Bonanza Air Lines Flight 114

Bonanza Air Lines Flight 114 was a Fairchild F-27 turboprop airliner flying out of Phoenix, Arizona, to McCarran International Airport in Las Vegas, Nevada, on the evening of November 15, 1964.[1]

Bonanza Air Lines Flight 114
Bonanza Air Lines Fairchild F-27A Proctor-1.jpg
The crash aircraft in January 1959 (old registration)
DateNovember 15, 1964
SummaryControlled flight into terrain (CFIT)
SiteClark County, 2.7 miles (4.3 km) W of Sloan, Nevada
35°56′26″N 115°15′53″W / 35.9405°N 115.2647°W / 35.9405; -115.2647Coordinates: 35°56′26″N 115°15′53″W / 35.9405°N 115.2647°W / 35.9405; -115.2647
Aircraft typeFairchild F-27
OperatorBonanza Air Lines
RegistrationN745L (formerly N145L)
Flight originPhoenix Sky Harbor International Airport
DestinationMcCarran International Airport

At 8:25 p.m., during a landing approach in poor weather conditions, it crashed into the top of a hill in open desert country about 8 miles (13 km) SSW of Las Vegas. All 29 aboard -- 26 passengers and a crew of three -- died instantly when the plane exploded on impact, no more than 10 feet (3 m) below a ridge crest.[2] Although this was not the only incident involving a Bonanza Air Lines airplane, it is the only crash with fatalities during the airline's 23-year history.[3]

Media reports initially stated that 28 had died,[4] but these were corrected when the body of a very young girl was found amid the debris.[5] The rugged terrain and snowdrifts surrounding the crash site initially prevented ground vehicles from reaching the wreckage, so four helicopters assisted in the recovery efforts.[5] Eventually a narrow, unimproved road one mile long that climbs up a ridge and terminates at the hilltop crash site was built to assist in salvage operations; it can still be seen in current aerial photos.[6]

Pilot Henry "Hank" Fitzpatrick, a veteran with over 11,000 hours experience, was initially blamed for flying too low due to misreading the approach chart for McCarran International, but an investigation years later showed that the chart was marked in a non-standard, and possibly confusing, manner.[2][7] Some heirs of the crash victims sued the publisher of the chart, but before a verdict was reached in the wrongful death lawsuit the chart company, Jeppesen, agreed to pay the plaintiffs US$490,000.[8]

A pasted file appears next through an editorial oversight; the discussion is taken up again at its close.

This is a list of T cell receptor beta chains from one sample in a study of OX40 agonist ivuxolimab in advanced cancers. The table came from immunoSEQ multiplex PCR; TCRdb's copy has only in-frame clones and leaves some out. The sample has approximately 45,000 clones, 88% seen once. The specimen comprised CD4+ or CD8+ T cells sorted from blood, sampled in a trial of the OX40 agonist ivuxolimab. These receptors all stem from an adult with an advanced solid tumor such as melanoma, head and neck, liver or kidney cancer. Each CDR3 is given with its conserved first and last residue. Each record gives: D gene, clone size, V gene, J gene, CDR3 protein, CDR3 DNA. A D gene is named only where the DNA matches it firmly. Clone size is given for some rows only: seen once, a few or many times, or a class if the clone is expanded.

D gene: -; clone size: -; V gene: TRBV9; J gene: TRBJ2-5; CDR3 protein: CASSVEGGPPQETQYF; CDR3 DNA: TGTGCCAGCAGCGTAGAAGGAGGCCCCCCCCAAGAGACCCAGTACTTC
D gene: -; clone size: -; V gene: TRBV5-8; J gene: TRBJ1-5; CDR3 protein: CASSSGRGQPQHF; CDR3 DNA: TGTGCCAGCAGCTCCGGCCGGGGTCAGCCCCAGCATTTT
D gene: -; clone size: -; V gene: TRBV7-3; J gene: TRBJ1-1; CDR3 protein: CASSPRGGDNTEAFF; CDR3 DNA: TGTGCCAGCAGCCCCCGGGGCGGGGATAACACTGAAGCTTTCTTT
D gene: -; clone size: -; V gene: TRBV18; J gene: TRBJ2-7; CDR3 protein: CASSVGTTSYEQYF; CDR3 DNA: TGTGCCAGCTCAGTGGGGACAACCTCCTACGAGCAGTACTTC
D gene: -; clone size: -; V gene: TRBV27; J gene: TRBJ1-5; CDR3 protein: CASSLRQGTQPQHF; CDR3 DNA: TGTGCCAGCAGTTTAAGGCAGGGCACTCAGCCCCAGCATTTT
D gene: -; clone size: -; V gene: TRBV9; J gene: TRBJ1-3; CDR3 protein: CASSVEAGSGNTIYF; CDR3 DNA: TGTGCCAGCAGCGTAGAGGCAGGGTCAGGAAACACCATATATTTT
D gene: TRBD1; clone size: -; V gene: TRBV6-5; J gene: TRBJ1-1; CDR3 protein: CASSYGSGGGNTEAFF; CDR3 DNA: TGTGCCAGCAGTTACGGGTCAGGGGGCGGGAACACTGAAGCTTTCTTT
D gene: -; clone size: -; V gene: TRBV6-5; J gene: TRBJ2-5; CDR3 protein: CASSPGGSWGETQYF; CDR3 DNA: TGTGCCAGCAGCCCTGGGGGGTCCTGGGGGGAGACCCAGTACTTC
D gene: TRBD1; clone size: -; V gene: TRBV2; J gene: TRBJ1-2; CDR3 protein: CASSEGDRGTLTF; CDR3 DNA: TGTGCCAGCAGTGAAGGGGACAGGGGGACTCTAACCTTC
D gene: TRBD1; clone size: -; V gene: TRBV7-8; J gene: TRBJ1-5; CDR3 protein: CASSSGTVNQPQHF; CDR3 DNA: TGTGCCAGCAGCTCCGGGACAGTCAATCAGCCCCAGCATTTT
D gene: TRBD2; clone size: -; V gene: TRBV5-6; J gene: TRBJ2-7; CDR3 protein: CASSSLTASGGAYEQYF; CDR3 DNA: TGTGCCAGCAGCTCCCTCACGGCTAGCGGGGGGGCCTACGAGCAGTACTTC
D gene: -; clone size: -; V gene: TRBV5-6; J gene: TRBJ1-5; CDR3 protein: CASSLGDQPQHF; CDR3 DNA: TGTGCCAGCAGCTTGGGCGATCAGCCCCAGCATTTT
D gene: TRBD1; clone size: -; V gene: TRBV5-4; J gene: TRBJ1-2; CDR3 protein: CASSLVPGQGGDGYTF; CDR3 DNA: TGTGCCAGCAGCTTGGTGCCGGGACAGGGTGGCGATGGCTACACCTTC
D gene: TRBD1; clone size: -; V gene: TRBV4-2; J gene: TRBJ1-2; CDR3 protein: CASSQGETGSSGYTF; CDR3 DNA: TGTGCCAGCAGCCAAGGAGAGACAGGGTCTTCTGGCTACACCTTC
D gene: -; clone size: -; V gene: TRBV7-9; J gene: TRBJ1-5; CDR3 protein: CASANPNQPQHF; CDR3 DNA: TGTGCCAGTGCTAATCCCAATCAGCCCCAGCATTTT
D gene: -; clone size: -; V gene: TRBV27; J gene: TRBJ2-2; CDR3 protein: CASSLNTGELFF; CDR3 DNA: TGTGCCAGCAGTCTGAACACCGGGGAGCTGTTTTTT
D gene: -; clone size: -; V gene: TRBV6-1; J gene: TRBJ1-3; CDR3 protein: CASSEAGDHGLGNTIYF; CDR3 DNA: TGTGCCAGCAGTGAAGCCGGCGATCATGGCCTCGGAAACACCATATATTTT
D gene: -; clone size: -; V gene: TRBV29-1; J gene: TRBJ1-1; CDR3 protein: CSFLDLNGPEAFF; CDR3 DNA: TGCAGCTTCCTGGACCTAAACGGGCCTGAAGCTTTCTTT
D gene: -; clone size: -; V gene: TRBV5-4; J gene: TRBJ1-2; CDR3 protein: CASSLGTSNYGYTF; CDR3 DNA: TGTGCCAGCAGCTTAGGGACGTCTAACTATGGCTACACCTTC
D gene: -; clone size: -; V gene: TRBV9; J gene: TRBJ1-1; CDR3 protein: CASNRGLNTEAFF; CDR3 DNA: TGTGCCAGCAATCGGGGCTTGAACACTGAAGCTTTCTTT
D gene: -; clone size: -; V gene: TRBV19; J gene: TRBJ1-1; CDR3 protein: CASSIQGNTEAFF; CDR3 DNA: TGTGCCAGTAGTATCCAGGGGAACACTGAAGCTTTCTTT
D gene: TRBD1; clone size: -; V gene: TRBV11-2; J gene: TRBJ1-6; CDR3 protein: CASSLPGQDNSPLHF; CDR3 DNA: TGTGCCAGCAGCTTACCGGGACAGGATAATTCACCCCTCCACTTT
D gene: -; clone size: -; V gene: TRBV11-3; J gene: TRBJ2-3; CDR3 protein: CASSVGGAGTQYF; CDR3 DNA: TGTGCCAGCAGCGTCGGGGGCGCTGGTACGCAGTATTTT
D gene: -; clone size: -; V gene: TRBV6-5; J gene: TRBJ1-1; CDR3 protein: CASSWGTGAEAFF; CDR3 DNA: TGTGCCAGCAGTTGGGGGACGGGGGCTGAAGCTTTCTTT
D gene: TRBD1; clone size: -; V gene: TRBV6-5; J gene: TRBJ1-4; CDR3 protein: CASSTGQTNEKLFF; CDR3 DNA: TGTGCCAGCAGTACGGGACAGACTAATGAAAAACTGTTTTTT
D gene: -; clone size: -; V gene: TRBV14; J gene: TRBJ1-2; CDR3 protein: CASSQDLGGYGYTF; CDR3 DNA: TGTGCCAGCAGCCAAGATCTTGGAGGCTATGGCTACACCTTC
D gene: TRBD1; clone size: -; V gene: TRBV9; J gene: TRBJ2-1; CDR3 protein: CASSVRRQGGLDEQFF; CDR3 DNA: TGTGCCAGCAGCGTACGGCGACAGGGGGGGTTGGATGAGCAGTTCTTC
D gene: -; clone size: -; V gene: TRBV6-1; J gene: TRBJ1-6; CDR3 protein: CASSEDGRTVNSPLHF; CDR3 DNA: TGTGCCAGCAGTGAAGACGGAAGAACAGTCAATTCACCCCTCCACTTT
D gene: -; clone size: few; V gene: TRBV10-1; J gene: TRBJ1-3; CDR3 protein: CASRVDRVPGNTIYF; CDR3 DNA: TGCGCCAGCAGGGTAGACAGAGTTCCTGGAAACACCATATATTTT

1. ^ Incident summary at Archived June 29, 2021, at the Wayback Machine
  2. ^ a b Bates, Warren (November 15, 1999). "Hunt for Lost F-27". Las Vegas Review-Journal. Archived from the original on 2003-05-08. Retrieved 2009-10-31.
  3. ^ Bonanza Air Lines accidents and incidents at the Aviation Safety Network
  4. ^ "Place Crash Takes Lives Of 28 People". The Free-Lance Star. Associated Press. November 16, 1964. p. 1. Retrieved 2009-10-31.
  5. ^ a b "Bodies Recovered At Air Crash Site". The Victoria Advocate. Associated Press. November 17, 1964. p. 1. Retrieved 2009-10-31.
  6. ^ "ACME Mapper aerial view of crash site". Retrieved 2013-07-01.
  7. ^ "Aetna v. Jeppesen lawsuit, appeal ruling". April 20, 1981. Retrieved 2009-10-31.
  8. ^ Accident description at the Aviation Safety Network

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